It’s produced in one of the earliest mechanical inventions, the water wheel. Think it through, water over a wheel produces motion harnessed to something else, usually stones grinding wheat or a saw cutting wood, or something. But that’s not how a nuclear power plant  works, right? Well, not exactly, but similarly.

Later development of the “water wheel” made it “portable” in the form of a steam engine. Development from that led to the steam turbine, and suddenly we have a lot of power from boiling water, even using nuclear energy. Now, notice how I used those two words, power and energy above?

So, in a sense, power is the application, or harnessing, of energy. That’s a gross oversimplification, but the idea relating the two is still expressed. Now to harness the energy of this passage to empower us.

The Spirit of God somehow uses human creatures to harness the energy of our Creator to accomplish powerful  things in this word He created. Let that statement rattle around a bit. Think of the nuclear power plant. Think of the person seated next to you at church. What’s the connection?

We, frail, fault-ridden, imperfect creatures are used as “power plants” by our Creator. But for what? We’re not producing electricity, and remember, it’s not everyone. Different people get different distributions from the same God, Lord, Spirit. But it all is for the same purpose:

But to each one is given the manifestation of the Spirit for the common good.
(1 Corinthians 12:7 NASB)

But one and the same Spirit works all these things, distributing to each one individually just as He wills.
(1 Corinthians 12:11 NASB)

Once again, it’s not about you. Of course it isn’t. Why start now? The power is for our fellow disciples, those people in the pew next to you. Or, if they’re the ones the Spirit uses as a “power plant”, then it’s for you. I suppose then, it would be about you – along with everyone else…

I always thought of this “gift” as something like “signs and wonders”, and it may not be. It may be as dramatic as stopping the sun, or as simple as enabling a group of disciples to work through the night in a service project. Could the person delivering coffee at midnight be the “effects of power” person? I don’t know, maybe that’s “service”. Or encouragement, or “helps” (whatever that is).

Or maybe we’re looking at it too closely, and should step back. What does our congregation need to do what our Savior has called us to do? What has to happen to meet that need? Where will we find the power to see that happen? Does that make more sense? You may be able to think of better questions. Just ask our Creator and chances are good, He will answer. And answer with POWER.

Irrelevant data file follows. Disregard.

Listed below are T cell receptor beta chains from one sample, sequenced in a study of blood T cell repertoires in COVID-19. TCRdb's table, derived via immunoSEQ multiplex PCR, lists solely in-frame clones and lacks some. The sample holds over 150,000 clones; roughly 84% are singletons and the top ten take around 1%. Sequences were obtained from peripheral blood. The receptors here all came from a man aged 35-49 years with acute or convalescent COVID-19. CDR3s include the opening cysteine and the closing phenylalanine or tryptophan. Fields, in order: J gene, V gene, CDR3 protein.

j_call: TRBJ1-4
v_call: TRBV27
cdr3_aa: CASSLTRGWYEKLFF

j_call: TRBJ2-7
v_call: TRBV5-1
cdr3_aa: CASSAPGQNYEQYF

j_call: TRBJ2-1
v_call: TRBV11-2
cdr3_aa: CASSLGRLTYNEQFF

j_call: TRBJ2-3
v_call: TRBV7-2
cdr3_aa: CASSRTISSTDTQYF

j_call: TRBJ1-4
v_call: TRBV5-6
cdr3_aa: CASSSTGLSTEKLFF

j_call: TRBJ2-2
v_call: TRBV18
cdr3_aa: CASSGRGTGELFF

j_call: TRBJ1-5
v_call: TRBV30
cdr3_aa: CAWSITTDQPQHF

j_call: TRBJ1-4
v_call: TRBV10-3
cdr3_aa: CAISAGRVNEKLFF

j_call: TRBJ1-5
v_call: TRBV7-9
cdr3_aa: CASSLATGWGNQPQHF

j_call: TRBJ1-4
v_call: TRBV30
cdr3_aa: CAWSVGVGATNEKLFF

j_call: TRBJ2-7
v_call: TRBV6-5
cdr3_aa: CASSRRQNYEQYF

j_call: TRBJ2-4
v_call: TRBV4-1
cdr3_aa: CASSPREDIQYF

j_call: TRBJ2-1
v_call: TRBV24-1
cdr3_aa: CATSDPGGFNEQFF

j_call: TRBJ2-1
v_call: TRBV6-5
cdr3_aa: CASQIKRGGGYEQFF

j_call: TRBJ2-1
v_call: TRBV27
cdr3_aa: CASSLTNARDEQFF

Lessons From a Wheelchair

Yesterday, in our city, a couple of churches held a benefit for a young man in our town. He had been paralyzed in a surfing accident, and was now in a wheelchair. Yesterday, hundreds in our small town gathered to contribute to his care, and hear his testimony. We heard worship music, and the testimonies of his family, and finally from him. It was amazing, enlightening, and both difficult and beautiful to be there.

Many common verses and passages were brought up, although I was very pleased someone used John 9:1-3:

As He passed by, He saw a man blind from birth. And His disciples asked Him, “Rabbi, who sinned, this man or his parents, that he would be born blind?” Jesus answered, “It was neither that this man sinned, nor his parents; but it was so that the works of God might be displayed in him.
John 9:1-3 NASB

While much was said about God allowing rather than causing such an injury, Zac also spoke of it being part of God’s plan. And this plan, as Zac understood it, was to glorify God. He had already witnessed how his injury had brought glory to God. 

Clearly, this young man has a rough road ahead of him, and he has barely started on that journey. Regardless, at this point in that journey, he is convinced that this is part of God’s plan. If you continue to read the rest of John 9, you find this man-born-blind “schooling” the Pharisees, so confident in his perception of what God has done for him, they cannot shake him. In their frustration, the Pharisees put him out of the synagogue, and he is found by Jesus and worships Him. 

In the end, the man-born-blind sees more clearly than those born with sight. It’s one of several rich ironies in the Gospel of John. And that irony is now part of Zac’s life. Please join me in praying for this young guy, and all those who will be touched by his testimony. There is a link below to the website about the event and in support of his care.